these tongue-in-cheek brands are forging the future of london menswear

Featuring Art School, Rottingdean Bazaar, and Stefan Cooke, MAN fall/winter 18 was everything we could want and more from a showcase of the city's emerging menswear designers.

by i-D Staff; photos by Jess Gough
09 January 2018, 10:52am

This article was originally published by i-D UK.

Art School

Art School were the opening act at this season’s MAN showcase of emerging talent. You can’t reduce such a diverse trio of designers easily — but the show soundtrack, a house-infused take on Pink Floyd’s "The Wall," with its refrain of “leave those kids alone” seemed to sum up the rebellious and defiant air.

For Eden Loweth, one half of the duo, it was all about change for them this season. “We really wanted to show a bit more skin this season,” Eden explained post-show. “We wanted to make it very sexy.” But it was sexiness tempered with softness: sheer fabrics, structured tailoring, Swarovski crystals, and colorful leathers.

Art School’s most life-giving moments this season came from the cast: a strong army of non-binary kids and alt-icons like Princess Julia. “It was all about character, it was all about lips and bodies and celebrating the people we surround ourselves with.”

Text Felix Petty

Rottingdean Bazaar

Oh, to be invited to tea by James Theseus Buck and Luke Brooks, the duo responsible for the label Rottingdean Bazaar. Their minds are just bloody excellent; keen observers of today's society, wry and sharp and really, really funny.

Their fall/winter 18 show opened up with a whistling and keen bird watcher, followed by Luke's dad followed by the artist Julie Verhoeven, followed by designer Liam Hodges (‘oh I had a massif laff doing it’), then Charity Shop Sue (if you haven’t watched this show, you must. Sue is a Nottingham/should be international icon) with Harrie Bradshaw (model, naughty boy, and Central Saint Martins student extraordinaire). And then of course, Naomi Campbell closed the show.

The designers use of the daily detritus of life is vivid — they make it relatable and elevated. The use of the Japanese technique, shibori, was used on what Luke called the "costumes." Each look took one person two to three days to make.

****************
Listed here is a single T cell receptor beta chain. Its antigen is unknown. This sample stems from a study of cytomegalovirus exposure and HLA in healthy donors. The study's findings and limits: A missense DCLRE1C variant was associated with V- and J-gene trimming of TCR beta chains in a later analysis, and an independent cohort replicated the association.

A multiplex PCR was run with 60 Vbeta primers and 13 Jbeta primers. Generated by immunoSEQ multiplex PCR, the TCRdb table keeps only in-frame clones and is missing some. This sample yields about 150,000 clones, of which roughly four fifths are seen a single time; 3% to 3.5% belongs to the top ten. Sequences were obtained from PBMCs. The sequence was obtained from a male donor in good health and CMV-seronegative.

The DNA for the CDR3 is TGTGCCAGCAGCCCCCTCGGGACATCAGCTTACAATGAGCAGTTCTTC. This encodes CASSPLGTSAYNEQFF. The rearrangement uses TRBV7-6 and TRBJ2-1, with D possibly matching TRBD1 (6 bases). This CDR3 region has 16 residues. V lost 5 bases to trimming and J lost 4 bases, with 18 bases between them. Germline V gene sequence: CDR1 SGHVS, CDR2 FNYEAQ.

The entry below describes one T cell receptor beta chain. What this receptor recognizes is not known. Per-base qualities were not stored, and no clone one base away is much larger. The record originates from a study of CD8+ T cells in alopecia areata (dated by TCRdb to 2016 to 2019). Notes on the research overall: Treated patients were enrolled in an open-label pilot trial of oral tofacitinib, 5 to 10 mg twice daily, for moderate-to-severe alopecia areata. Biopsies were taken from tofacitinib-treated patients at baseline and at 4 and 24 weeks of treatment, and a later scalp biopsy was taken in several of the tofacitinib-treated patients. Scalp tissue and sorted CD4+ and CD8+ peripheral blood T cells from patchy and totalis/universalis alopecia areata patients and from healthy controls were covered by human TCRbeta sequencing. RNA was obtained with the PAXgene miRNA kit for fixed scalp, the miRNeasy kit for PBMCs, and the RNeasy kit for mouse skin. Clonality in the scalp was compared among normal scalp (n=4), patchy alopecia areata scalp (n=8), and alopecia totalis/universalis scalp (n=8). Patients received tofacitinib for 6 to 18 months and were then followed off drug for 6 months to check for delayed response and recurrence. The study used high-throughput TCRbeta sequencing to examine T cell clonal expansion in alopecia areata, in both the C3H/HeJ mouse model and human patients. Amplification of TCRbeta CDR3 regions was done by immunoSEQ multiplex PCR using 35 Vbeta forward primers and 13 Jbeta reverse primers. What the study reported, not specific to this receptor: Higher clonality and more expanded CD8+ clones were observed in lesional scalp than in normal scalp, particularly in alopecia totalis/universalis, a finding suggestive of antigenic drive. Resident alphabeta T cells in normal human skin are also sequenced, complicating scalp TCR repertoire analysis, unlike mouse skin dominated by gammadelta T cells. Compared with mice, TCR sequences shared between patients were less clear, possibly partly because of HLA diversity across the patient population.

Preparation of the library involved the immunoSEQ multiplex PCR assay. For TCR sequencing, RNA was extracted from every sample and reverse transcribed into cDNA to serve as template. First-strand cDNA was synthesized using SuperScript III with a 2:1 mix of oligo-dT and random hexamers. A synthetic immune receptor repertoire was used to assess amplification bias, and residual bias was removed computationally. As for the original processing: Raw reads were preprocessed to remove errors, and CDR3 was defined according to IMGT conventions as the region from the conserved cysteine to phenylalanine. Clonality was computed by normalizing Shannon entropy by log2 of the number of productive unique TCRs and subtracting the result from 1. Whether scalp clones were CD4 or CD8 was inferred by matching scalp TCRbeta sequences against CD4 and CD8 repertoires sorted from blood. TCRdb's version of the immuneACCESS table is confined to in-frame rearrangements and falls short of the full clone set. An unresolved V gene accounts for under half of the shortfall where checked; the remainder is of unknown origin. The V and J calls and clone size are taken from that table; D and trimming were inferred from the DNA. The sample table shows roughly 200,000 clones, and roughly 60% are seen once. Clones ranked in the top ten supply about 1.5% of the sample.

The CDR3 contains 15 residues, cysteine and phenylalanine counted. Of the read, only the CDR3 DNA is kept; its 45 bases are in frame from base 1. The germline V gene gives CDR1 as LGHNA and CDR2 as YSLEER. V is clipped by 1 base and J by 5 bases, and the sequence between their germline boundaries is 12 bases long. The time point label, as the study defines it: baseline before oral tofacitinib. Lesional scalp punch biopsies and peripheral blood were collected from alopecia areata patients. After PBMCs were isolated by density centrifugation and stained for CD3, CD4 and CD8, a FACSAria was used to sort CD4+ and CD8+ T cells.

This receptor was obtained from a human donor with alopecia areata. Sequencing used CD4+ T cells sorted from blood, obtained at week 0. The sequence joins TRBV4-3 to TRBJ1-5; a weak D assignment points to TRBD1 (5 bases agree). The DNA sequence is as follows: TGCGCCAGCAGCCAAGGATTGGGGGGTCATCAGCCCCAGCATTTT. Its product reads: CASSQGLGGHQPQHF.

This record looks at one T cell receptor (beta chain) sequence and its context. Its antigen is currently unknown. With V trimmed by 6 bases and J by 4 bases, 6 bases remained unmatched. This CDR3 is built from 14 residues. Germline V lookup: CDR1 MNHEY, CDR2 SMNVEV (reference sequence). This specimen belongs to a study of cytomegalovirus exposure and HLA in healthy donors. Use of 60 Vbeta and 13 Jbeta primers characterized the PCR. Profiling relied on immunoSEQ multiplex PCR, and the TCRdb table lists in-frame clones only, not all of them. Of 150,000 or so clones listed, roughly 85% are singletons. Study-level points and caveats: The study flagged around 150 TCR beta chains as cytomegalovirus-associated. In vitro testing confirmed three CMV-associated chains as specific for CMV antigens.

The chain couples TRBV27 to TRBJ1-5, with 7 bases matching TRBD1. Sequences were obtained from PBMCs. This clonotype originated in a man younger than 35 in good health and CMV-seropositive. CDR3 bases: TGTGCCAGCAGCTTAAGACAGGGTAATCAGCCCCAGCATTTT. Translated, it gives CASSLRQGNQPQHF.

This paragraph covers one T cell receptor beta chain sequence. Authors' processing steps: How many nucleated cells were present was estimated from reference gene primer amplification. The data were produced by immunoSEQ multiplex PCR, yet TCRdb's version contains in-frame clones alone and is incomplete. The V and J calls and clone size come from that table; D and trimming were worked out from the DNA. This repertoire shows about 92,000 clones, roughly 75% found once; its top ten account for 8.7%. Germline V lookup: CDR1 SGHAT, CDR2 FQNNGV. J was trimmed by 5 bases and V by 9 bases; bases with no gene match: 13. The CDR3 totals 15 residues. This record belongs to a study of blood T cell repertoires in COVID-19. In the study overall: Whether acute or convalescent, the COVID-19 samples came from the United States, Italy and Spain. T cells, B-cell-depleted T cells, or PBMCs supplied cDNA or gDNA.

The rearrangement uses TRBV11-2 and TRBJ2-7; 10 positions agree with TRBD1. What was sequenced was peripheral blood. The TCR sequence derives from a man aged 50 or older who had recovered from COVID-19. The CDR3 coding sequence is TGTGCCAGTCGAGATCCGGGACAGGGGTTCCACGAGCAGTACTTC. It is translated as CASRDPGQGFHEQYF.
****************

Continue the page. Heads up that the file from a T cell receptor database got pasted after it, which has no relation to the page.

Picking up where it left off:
These costumes echoed footballs and dartboards as headpieces and had a hefty use of huge sequins. “It’s a bit crazy the way we work, it's literally just us two. Then this week we realized we could do with some help so set up studio in the Fashion East studios. Louise Gray really helped us with the shibori and we had amazing help from CSM students.”

And speaking of support, their local town of Rottingdean is nothing short of family. "The greengrocers, the post office... when we wanted to include the Rottingdean Newspaper and give it to the audience at the show, we rang the lady and she provided us with everything we needed."

This is their world, and it’s a wonderful bizarre and brilliant one. ”We try to find materials and objects that suggest an idea within themselves,” says James. “So for some of the costumes, we imagined a shrinking a crisp packet in the oven and found that really funny and a succinct idea,” Luke ads.

They laugh, we laugh, fashion laughs. THANK GOD. James and Luke are not just designers, they are powerful commentators on life and creativity and they remind us that fashion should be fun.

Text Bojana Kozarevic

Stefan Cooke

Question everything because all is not what it seems in the sensory subverted world of Stefan Cooke. Building on his acclaimed CSM MA graduate collection and buoyed by his recent H&M Design Award win, Stefan continued to copy, paste, and manipulate men’s wardrobe staples. "The idea was to play with appearances and defy expected functions of garments,” Cooke explained backstage. “I’m drawn to clothes that are accessible and familiar to everyone.” Secondhand finds including a grungy mohair sweater, jeans, leather jacket, and trench coat were sourced from eBay before being photographed, digitally manipulated, and transposed onto refined synthetic fabrications. From trompe-l'œil trickery to clever cuts and silhouette shake-ups, eyes are duped and expectations eschewed.

As Stefan Cooke takes its first steps as a brand, the West Sussex-born talent is far from alone. Launching with his partner of six-years and fellow CSM-grad Jake Burt, Stefan Cooke promises to be a platform to collaborate with a growing collective of creatives. “I’m not interested in designing alone,” he explains, pulling both Burt and this season’s knitwear collaborator Kate Brittain that bit closer. “We want to grow together and involve more and more talent."

Text Steve Salter

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